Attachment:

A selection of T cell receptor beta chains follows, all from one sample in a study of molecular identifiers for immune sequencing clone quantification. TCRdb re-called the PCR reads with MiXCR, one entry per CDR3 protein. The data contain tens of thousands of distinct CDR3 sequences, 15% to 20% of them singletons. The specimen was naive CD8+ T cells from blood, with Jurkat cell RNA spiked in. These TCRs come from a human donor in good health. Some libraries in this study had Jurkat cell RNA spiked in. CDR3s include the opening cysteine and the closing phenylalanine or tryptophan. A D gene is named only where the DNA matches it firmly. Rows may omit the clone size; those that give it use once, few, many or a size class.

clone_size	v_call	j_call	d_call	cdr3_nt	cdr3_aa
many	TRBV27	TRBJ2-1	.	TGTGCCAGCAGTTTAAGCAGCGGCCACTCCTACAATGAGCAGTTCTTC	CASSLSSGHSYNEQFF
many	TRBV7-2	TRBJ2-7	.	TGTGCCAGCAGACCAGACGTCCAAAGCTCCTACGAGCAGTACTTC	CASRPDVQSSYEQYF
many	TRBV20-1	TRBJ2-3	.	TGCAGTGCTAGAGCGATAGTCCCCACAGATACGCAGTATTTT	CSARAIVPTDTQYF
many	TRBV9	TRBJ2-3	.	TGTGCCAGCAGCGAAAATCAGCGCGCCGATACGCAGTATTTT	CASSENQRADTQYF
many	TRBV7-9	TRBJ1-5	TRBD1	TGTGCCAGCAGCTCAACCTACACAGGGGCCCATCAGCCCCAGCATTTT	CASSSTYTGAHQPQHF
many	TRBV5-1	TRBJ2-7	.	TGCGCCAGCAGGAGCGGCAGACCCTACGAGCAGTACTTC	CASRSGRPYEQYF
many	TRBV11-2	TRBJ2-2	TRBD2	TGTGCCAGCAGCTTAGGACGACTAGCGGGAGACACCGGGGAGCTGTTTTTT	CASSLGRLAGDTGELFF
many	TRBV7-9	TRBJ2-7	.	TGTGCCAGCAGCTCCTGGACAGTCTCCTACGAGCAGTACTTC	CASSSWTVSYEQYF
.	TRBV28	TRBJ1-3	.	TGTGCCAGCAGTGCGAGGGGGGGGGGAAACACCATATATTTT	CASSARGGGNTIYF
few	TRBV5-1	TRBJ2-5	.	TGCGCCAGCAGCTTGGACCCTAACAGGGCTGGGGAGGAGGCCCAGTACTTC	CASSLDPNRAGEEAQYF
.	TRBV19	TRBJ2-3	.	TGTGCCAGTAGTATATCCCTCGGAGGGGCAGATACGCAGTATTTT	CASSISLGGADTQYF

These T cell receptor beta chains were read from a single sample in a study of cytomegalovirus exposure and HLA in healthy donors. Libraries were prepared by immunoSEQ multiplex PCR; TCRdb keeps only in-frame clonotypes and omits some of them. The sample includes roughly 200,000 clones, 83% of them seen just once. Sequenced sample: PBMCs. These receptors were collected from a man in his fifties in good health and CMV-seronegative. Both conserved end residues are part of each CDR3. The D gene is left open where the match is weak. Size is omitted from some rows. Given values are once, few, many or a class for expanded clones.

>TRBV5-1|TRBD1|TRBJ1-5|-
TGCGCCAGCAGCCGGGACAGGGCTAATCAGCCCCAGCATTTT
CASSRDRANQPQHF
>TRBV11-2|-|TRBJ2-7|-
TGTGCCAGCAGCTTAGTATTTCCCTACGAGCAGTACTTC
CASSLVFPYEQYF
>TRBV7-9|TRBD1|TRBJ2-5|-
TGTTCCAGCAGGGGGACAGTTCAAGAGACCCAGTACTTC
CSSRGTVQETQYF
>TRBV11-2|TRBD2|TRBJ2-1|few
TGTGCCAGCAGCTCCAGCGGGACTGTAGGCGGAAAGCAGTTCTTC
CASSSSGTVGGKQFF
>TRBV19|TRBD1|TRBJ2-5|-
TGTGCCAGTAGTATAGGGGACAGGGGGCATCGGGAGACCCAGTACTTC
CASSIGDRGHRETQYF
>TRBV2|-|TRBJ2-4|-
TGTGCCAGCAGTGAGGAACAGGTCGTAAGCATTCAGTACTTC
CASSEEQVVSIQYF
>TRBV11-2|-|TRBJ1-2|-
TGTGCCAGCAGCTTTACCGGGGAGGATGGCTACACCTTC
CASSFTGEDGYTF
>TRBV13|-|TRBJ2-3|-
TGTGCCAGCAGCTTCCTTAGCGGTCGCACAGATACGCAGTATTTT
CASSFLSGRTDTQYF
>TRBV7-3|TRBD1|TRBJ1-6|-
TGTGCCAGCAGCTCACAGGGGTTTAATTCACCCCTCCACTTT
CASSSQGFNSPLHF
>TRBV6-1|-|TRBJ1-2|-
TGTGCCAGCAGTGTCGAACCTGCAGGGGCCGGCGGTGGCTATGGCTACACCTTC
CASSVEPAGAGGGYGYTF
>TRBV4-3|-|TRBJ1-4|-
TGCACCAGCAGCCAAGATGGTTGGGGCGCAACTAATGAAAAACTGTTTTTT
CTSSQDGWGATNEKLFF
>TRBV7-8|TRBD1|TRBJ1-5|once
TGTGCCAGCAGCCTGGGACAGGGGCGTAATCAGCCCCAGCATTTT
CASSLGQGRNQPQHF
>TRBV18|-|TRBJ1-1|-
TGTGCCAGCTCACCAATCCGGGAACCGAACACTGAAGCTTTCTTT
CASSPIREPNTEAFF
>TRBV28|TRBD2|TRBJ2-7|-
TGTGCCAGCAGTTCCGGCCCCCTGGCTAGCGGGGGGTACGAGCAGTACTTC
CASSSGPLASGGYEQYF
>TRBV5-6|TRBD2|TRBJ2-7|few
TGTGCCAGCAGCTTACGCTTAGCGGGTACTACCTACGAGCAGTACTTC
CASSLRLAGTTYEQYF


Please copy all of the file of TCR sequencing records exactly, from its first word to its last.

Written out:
A selection of T cell receptor beta chains follows, all from one sample in a study of molecular identifiers for immune sequencing clone quantification. TCRdb re-called the PCR reads with MiXCR, one entry per CDR3 protein. The data contain tens of thousands of distinct CDR3 sequences, 15% to 20% of them singletons. The specimen was naive CD8+ T cells from blood, with Jurkat cell RNA spiked in. These TCRs come from a human donor in good health. Some libraries in this study had Jurkat cell RNA spiked in. CDR3s include the opening cysteine and the closing phenylalanine or tryptophan. A D gene is named only where the DNA matches it firmly. Rows may omit the clone size; those that give it use once, few, many or a size class.

clone_size	v_call	j_call	d_call	cdr3_nt	cdr3_aa
many	TRBV27	TRBJ2-1	.	TGTGCCAGCAGTTTAAGCAGCGGCCACTCCTACAATGAGCAGTTCTTC	CASSLSSGHSYNEQFF
many	TRBV7-2	TRBJ2-7	.	TGTGCCAGCAGACCAGACGTCCAAAGCTCCTACGAGCAGTACTTC	CASRPDVQSSYEQYF
many	TRBV20-1	TRBJ2-3	.	TGCAGTGCTAGAGCGATAGTCCCCACAGATACGCAGTATTTT	CSARAIVPTDTQYF
many	TRBV9	TRBJ2-3	.	TGTGCCAGCAGCGAAAATCAGCGCGCCGATACGCAGTATTTT	CASSENQRADTQYF
many	TRBV7-9	TRBJ1-5	TRBD1	TGTGCCAGCAGCTCAACCTACACAGGGGCCCATCAGCCCCAGCATTTT	CASSSTYTGAHQPQHF
many	TRBV5-1	TRBJ2-7	.	TGCGCCAGCAGGAGCGGCAGACCCTACGAGCAGTACTTC	CASRSGRPYEQYF
many	TRBV11-2	TRBJ2-2	TRBD2	TGTGCCAGCAGCTTAGGACGACTAGCGGGAGACACCGGGGAGCTGTTTTTT	CASSLGRLAGDTGELFF
many	TRBV7-9	TRBJ2-7	.	TGTGCCAGCAGCTCCTGGACAGTCTCCTACGAGCAGTACTTC	CASSSWTVSYEQYF
.	TRBV28	TRBJ1-3	.	TGTGCCAGCAGTGCGAGGGGGGGGGGAAACACCATATATTTT	CASSARGGGNTIYF
few	TRBV5-1	TRBJ2-5	.	TGCGCCAGCAGCTTGGACCCTAACAGGGCTGGGGAGGAGGCCCAGTACTTC	CASSLDPNRAGEEAQYF
.	TRBV19	TRBJ2-3	.	TGTGCCAGTAGTATATCCCTCGGAGGGGCAGATACGCAGTATTTT	CASSISLGGADTQYF

These T cell receptor beta chains were read from a single sample in a study of cytomegalovirus exposure and HLA in healthy donors. Libraries were prepared by immunoSEQ multiplex PCR; TCRdb keeps only in-frame clonotypes and omits some of them. The sample includes roughly 200,000 clones, 83% of them seen just once. Sequenced sample: PBMCs. These receptors were collected from a man in his fifties in good health and CMV-seronegative. Both conserved end residues are part of each CDR3. The D gene is left open where the match is weak. Size is omitted from some rows. Given values are once, few, many or a class for expanded clones.

>TRBV5-1|TRBD1|TRBJ1-5|-
TGCGCCAGCAGCCGGGACAGGGCTAATCAGCCCCAGCATTTT
CASSRDRANQPQHF
>TRBV11-2|-|TRBJ2-7|-
TGTGCCAGCAGCTTAGTATTTCCCTACGAGCAGTACTTC
CASSLVFPYEQYF
>TRBV7-9|TRBD1|TRBJ2-5|-
TGTTCCAGCAGGGGGACAGTTCAAGAGACCCAGTACTTC
CSSRGTVQETQYF
>TRBV11-2|TRBD2|TRBJ2-1|few
TGTGCCAGCAGCTCCAGCGGGACTGTAGGCGGAAAGCAGTTCTTC
CASSSSGTVGGKQFF
>TRBV19|TRBD1|TRBJ2-5|-
TGTGCCAGTAGTATAGGGGACAGGGGGCATCGGGAGACCCAGTACTTC
CASSIGDRGHRETQYF
>TRBV2|-|TRBJ2-4|-
TGTGCCAGCAGTGAGGAACAGGTCGTAAGCATTCAGTACTTC
CASSEEQVVSIQYF
>TRBV11-2|-|TRBJ1-2|-
TGTGCCAGCAGCTTTACCGGGGAGGATGGCTACACCTTC
CASSFTGEDGYTF
>TRBV13|-|TRBJ2-3|-
TGTGCCAGCAGCTTCCTTAGCGGTCGCACAGATACGCAGTATTTT
CASSFLSGRTDTQYF
>TRBV7-3|TRBD1|TRBJ1-6|-
TGTGCCAGCAGCTCACAGGGGTTTAATTCACCCCTCCACTTT
CASSSQGFNSPLHF
>TRBV6-1|-|TRBJ1-2|-
TGTGCCAGCAGTGTCGAACCTGCAGGGGCCGGCGGTGGCTATGGCTACACCTTC
CASSVEPAGAGGGYGYTF
>TRBV4-3|-|TRBJ1-4|-
TGCACCAGCAGCCAAGATGGTTGGGGCGCAACTAATGAAAAACTGTTTTTT
CTSSQDGWGATNEKLFF
>TRBV7-8|TRBD1|TRBJ1-5|once
TGTGCCAGCAGCCTGGGACAGGGGCGTAATCAGCCCCAGCATTTT
CASSLGQGRNQPQHF
>TRBV18|-|TRBJ1-1|-
TGTGCCAGCTCACCAATCCGGGAACCGAACACTGAAGCTTTCTTT
CASSPIREPNTEAFF
>TRBV28|TRBD2|TRBJ2-7|-
TGTGCCAGCAGTTCCGGCCCCCTGGCTAGCGGGGGGTACGAGCAGTACTTC
CASSSGPLASGGYEQYF
>TRBV5-6|TRBD2|TRBJ2-7|few
TGTGCCAGCAGCTTACGCTTAGCGGGTACTACCTACGAGCAGTACTTC
CASSLRLAGTTYEQYF